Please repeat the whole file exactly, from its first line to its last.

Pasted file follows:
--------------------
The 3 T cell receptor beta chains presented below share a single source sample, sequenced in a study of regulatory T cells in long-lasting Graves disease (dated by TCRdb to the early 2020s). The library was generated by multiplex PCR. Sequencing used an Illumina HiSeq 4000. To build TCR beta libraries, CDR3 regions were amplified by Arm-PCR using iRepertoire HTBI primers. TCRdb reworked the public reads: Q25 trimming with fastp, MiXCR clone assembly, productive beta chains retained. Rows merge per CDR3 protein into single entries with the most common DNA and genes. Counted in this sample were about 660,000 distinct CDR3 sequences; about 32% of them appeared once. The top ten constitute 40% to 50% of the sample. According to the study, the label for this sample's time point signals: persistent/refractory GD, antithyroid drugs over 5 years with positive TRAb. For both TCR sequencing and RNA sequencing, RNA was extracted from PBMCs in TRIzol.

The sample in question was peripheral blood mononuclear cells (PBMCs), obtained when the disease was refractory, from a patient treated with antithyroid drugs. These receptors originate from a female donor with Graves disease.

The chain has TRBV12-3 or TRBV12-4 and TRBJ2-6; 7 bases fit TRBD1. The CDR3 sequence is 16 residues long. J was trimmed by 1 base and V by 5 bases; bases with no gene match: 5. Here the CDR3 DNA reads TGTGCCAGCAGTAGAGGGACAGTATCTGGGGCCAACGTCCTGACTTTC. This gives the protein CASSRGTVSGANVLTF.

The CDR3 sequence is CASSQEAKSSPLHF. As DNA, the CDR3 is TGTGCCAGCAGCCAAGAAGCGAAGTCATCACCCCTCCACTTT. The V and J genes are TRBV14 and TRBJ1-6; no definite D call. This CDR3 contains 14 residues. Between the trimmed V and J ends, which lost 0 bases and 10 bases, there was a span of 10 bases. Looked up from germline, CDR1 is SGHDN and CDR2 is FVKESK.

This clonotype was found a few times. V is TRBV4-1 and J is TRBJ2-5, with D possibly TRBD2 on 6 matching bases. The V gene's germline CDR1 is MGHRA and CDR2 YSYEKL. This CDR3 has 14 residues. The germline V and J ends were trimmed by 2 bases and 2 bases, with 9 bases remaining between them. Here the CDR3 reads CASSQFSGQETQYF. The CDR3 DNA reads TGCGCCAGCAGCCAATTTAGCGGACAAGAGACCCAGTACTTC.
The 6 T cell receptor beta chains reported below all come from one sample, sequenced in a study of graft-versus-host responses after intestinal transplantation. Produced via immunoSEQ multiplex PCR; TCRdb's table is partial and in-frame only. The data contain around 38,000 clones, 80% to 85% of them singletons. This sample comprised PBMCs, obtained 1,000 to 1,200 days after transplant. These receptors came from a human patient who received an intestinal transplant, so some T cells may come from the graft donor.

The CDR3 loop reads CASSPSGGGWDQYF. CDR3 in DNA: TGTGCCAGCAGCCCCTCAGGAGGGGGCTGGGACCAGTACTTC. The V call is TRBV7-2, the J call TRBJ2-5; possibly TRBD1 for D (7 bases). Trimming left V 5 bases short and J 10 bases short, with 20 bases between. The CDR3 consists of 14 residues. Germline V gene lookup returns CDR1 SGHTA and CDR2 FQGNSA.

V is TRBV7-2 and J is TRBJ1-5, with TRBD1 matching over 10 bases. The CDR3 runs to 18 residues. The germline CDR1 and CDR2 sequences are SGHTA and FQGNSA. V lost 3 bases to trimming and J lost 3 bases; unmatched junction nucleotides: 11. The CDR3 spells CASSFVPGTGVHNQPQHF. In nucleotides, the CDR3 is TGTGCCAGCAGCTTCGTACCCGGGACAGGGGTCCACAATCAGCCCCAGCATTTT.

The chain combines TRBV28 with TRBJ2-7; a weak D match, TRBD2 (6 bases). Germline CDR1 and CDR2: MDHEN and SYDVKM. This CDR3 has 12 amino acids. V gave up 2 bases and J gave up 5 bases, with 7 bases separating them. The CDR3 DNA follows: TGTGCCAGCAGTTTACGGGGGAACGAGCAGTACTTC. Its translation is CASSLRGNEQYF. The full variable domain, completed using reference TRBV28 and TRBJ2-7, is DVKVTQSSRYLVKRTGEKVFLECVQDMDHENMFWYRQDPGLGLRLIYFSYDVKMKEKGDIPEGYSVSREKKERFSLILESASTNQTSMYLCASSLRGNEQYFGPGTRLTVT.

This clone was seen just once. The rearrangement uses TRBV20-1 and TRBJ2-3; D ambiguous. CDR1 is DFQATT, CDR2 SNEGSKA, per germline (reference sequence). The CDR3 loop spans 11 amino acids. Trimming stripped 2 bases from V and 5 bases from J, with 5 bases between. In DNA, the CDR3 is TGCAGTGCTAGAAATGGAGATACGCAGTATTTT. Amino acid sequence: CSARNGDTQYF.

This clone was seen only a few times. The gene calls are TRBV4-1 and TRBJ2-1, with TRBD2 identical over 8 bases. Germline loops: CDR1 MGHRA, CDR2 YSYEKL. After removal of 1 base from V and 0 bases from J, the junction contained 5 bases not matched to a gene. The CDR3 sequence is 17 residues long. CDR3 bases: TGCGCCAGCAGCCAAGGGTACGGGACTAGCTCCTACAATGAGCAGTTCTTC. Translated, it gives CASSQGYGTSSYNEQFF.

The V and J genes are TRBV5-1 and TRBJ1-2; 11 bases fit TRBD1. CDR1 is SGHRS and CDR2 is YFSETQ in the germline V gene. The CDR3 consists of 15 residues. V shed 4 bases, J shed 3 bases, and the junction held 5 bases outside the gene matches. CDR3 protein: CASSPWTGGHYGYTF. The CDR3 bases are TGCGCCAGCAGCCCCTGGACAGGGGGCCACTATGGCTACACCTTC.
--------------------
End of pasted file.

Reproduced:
The 3 T cell receptor beta chains presented below share a single source sample, sequenced in a study of regulatory T cells in long-lasting Graves disease (dated by TCRdb to the early 2020s). The library was generated by multiplex PCR. Sequencing used an Illumina HiSeq 4000. To build TCR beta libraries, CDR3 regions were amplified by Arm-PCR using iRepertoire HTBI primers. TCRdb reworked the public reads: Q25 trimming with fastp, MiXCR clone assembly, productive beta chains retained. Rows merge per CDR3 protein into single entries with the most common DNA and genes. Counted in this sample were about 660,000 distinct CDR3 sequences; about 32% of them appeared once. The top ten constitute 40% to 50% of the sample. According to the study, the label for this sample's time point signals: persistent/refractory GD, antithyroid drugs over 5 years with positive TRAb. For both TCR sequencing and RNA sequencing, RNA was extracted from PBMCs in TRIzol.

The sample in question was peripheral blood mononuclear cells (PBMCs), obtained when the disease was refractory, from a patient treated with antithyroid drugs. These receptors originate from a female donor with Graves disease.

The chain has TRBV12-3 or TRBV12-4 and TRBJ2-6; 7 bases fit TRBD1. The CDR3 sequence is 16 residues long. J was trimmed by 1 base and V by 5 bases; bases with no gene match: 5. Here the CDR3 DNA reads TGTGCCAGCAGTAGAGGGACAGTATCTGGGGCCAACGTCCTGACTTTC. This gives the protein CASSRGTVSGANVLTF.

The CDR3 sequence is CASSQEAKSSPLHF. As DNA, the CDR3 is TGTGCCAGCAGCCAAGAAGCGAAGTCATCACCCCTCCACTTT. The V and J genes are TRBV14 and TRBJ1-6; no definite D call. This CDR3 contains 14 residues. Between the trimmed V and J ends, which lost 0 bases and 10 bases, there was a span of 10 bases. Looked up from germline, CDR1 is SGHDN and CDR2 is FVKESK.

This clonotype was found a few times. V is TRBV4-1 and J is TRBJ2-5, with D possibly TRBD2 on 6 matching bases. The V gene's germline CDR1 is MGHRA and CDR2 YSYEKL. This CDR3 has 14 residues. The germline V and J ends were trimmed by 2 bases and 2 bases, with 9 bases remaining between them. Here the CDR3 reads CASSQFSGQETQYF. The CDR3 DNA reads TGCGCCAGCAGCCAATTTAGCGGACAAGAGACCCAGTACTTC.
The 6 T cell receptor beta chains reported below all come from one sample, sequenced in a study of graft-versus-host responses after intestinal transplantation. Produced via immunoSEQ multiplex PCR; TCRdb's table is partial and in-frame only. The data contain around 38,000 clones, 80% to 85% of them singletons. This sample comprised PBMCs, obtained 1,000 to 1,200 days after transplant. These receptors came from a human patient who received an intestinal transplant, so some T cells may come from the graft donor.

The CDR3 loop reads CASSPSGGGWDQYF. CDR3 in DNA: TGTGCCAGCAGCCCCTCAGGAGGGGGCTGGGACCAGTACTTC. The V call is TRBV7-2, the J call TRBJ2-5; possibly TRBD1 for D (7 bases). Trimming left V 5 bases short and J 10 bases short, with 20 bases between. The CDR3 consists of 14 residues. Germline V gene lookup returns CDR1 SGHTA and CDR2 FQGNSA.

V is TRBV7-2 and J is TRBJ1-5, with TRBD1 matching over 10 bases. The CDR3 runs to 18 residues. The germline CDR1 and CDR2 sequences are SGHTA and FQGNSA. V lost 3 bases to trimming and J lost 3 bases; unmatched junction nucleotides: 11. The CDR3 spells CASSFVPGTGVHNQPQHF. In nucleotides, the CDR3 is TGTGCCAGCAGCTTCGTACCCGGGACAGGGGTCCACAATCAGCCCCAGCATTTT.

The chain combines TRBV28 with TRBJ2-7; a weak D match, TRBD2 (6 bases). Germline CDR1 and CDR2: MDHEN and SYDVKM. This CDR3 has 12 amino acids. V gave up 2 bases and J gave up 5 bases, with 7 bases separating them. The CDR3 DNA follows: TGTGCCAGCAGTTTACGGGGGAACGAGCAGTACTTC. Its translation is CASSLRGNEQYF. The full variable domain, completed using reference TRBV28 and TRBJ2-7, is DVKVTQSSRYLVKRTGEKVFLECVQDMDHENMFWYRQDPGLGLRLIYFSYDVKMKEKGDIPEGYSVSREKKERFSLILESASTNQTSMYLCASSLRGNEQYFGPGTRLTVT.

This clone was seen just once. The rearrangement uses TRBV20-1 and TRBJ2-3; D ambiguous. CDR1 is DFQATT, CDR2 SNEGSKA, per germline (reference sequence). The CDR3 loop spans 11 amino acids. Trimming stripped 2 bases from V and 5 bases from J, with 5 bases between. In DNA, the CDR3 is TGCAGTGCTAGAAATGGAGATACGCAGTATTTT. Amino acid sequence: CSARNGDTQYF.

This clone was seen only a few times. The gene calls are TRBV4-1 and TRBJ2-1, with TRBD2 identical over 8 bases. Germline loops: CDR1 MGHRA, CDR2 YSYEKL. After removal of 1 base from V and 0 bases from J, the junction contained 5 bases not matched to a gene. The CDR3 sequence is 17 residues long. CDR3 bases: TGCGCCAGCAGCCAAGGGTACGGGACTAGCTCCTACAATGAGCAGTTCTTC. Translated, it gives CASSQGYGTSSYNEQFF.

The V and J genes are TRBV5-1 and TRBJ1-2; 11 bases fit TRBD1. CDR1 is SGHRS and CDR2 is YFSETQ in the germline V gene. The CDR3 consists of 15 residues. V shed 4 bases, J shed 3 bases, and the junction held 5 bases outside the gene matches. CDR3 protein: CASSPWTGGHYGYTF. The CDR3 bases are TGCGCCAGCAGCCCCTGGACAGGGGGCCACTATGGCTACACCTTC.